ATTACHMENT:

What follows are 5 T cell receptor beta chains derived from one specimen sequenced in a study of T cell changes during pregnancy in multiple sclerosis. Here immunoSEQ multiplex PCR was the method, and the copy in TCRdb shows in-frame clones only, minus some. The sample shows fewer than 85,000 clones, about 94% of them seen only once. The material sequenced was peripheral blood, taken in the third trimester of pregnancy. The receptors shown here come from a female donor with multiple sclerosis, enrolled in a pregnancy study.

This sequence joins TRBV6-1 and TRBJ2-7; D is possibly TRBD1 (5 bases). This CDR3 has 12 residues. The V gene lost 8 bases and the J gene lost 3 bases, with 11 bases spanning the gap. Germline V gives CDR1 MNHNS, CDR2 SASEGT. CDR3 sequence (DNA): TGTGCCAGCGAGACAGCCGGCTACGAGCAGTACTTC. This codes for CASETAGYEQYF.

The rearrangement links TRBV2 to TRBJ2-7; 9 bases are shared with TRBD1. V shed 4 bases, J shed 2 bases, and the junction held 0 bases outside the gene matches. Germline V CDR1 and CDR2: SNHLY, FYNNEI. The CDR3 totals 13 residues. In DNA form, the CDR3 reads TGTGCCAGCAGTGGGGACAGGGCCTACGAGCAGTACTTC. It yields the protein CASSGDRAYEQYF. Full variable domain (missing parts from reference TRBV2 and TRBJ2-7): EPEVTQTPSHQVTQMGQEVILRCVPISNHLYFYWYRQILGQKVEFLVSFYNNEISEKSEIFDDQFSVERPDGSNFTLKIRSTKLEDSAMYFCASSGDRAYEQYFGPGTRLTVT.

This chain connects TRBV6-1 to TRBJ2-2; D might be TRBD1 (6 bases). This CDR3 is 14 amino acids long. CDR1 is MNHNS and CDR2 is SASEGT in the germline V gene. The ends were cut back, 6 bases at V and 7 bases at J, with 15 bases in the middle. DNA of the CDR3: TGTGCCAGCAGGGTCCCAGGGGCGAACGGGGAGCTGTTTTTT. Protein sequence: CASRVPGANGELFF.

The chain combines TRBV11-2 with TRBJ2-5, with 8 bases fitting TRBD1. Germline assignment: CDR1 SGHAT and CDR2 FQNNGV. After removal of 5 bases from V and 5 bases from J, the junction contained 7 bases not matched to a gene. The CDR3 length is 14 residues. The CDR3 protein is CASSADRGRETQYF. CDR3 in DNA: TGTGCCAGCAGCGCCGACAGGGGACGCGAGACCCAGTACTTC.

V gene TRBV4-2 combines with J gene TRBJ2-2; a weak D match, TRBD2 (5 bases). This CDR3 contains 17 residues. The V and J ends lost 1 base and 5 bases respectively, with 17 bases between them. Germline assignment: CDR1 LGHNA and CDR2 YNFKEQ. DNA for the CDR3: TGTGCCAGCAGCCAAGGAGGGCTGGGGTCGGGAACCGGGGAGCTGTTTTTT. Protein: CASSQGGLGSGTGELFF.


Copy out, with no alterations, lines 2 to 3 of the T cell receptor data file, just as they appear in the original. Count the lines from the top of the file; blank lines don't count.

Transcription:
This sequence joins TRBV6-1 and TRBJ2-7; D is possibly TRBD1 (5 bases). This CDR3 has 12 residues. The V gene lost 8 bases and the J gene lost 3 bases, with 11 bases spanning the gap. Germline V gives CDR1 MNHNS, CDR2 SASEGT. CDR3 sequence (DNA): TGTGCCAGCGAGACAGCCGGCTACGAGCAGTACTTC. This codes for CASETAGYEQYF.

The rearrangement links TRBV2 to TRBJ2-7; 9 bases are shared with TRBD1. V shed 4 bases, J shed 2 bases, and the junction held 0 bases outside the gene matches. Germline V CDR1 and CDR2: SNHLY, FYNNEI. The CDR3 totals 13 residues. In DNA form, the CDR3 reads TGTGCCAGCAGTGGGGACAGGGCCTACGAGCAGTACTTC. It yields the protein CASSGDRAYEQYF. Full variable domain (missing parts from reference TRBV2 and TRBJ2-7): EPEVTQTPSHQVTQMGQEVILRCVPISNHLYFYWYRQILGQKVEFLVSFYNNEISEKSEIFDDQFSVERPDGSNFTLKIRSTKLEDSAMYFCASSGDRAYEQYFGPGTRLTVT.